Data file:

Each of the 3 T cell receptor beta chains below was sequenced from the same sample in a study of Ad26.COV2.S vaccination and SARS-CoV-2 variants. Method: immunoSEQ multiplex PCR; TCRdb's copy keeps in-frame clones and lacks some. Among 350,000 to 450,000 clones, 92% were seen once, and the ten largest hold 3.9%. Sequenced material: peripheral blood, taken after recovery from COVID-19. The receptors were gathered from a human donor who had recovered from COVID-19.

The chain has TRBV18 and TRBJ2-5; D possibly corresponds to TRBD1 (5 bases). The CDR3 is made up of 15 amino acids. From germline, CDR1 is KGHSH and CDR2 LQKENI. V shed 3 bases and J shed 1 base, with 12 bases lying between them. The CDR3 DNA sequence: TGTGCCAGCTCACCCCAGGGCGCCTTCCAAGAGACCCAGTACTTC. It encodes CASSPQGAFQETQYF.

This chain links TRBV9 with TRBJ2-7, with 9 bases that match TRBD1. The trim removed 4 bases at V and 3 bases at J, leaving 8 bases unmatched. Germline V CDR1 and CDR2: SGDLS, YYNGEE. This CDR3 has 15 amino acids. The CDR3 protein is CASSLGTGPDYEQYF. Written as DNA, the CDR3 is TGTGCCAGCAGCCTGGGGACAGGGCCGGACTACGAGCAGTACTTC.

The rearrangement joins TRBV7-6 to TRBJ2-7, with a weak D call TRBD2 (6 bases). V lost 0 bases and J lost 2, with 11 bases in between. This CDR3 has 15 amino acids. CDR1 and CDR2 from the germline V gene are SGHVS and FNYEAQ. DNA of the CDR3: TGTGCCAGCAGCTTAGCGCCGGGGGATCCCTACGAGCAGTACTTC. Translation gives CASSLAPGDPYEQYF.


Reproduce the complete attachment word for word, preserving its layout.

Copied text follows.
Each of the 3 T cell receptor beta chains below was sequenced from the same sample in a study of Ad26.COV2.S vaccination and SARS-CoV-2 variants. Method: immunoSEQ multiplex PCR; TCRdb's copy keeps in-frame clones and lacks some. Among 350,000 to 450,000 clones, 92% were seen once, and the ten largest hold 3.9%. Sequenced material: peripheral blood, taken after recovery from COVID-19. The receptors were gathered from a human donor who had recovered from COVID-19.

The chain has TRBV18 and TRBJ2-5; D possibly corresponds to TRBD1 (5 bases). The CDR3 is made up of 15 amino acids. From germline, CDR1 is KGHSH and CDR2 LQKENI. V shed 3 bases and J shed 1 base, with 12 bases lying between them. The CDR3 DNA sequence: TGTGCCAGCTCACCCCAGGGCGCCTTCCAAGAGACCCAGTACTTC. It encodes CASSPQGAFQETQYF.

This chain links TRBV9 with TRBJ2-7, with 9 bases that match TRBD1. The trim removed 4 bases at V and 3 bases at J, leaving 8 bases unmatched. Germline V CDR1 and CDR2: SGDLS, YYNGEE. This CDR3 has 15 amino acids. The CDR3 protein is CASSLGTGPDYEQYF. Written as DNA, the CDR3 is TGTGCCAGCAGCCTGGGGACAGGGCCGGACTACGAGCAGTACTTC.

The rearrangement joins TRBV7-6 to TRBJ2-7, with a weak D call TRBD2 (6 bases). V lost 0 bases and J lost 2, with 11 bases in between. This CDR3 has 15 amino acids. CDR1 and CDR2 from the germline V gene are SGHVS and FNYEAQ. DNA of the CDR3: TGTGCCAGCAGCTTAGCGCCGGGGGATCCCTACGAGCAGTACTTC. Translation gives CASSLAPGDPYEQYF.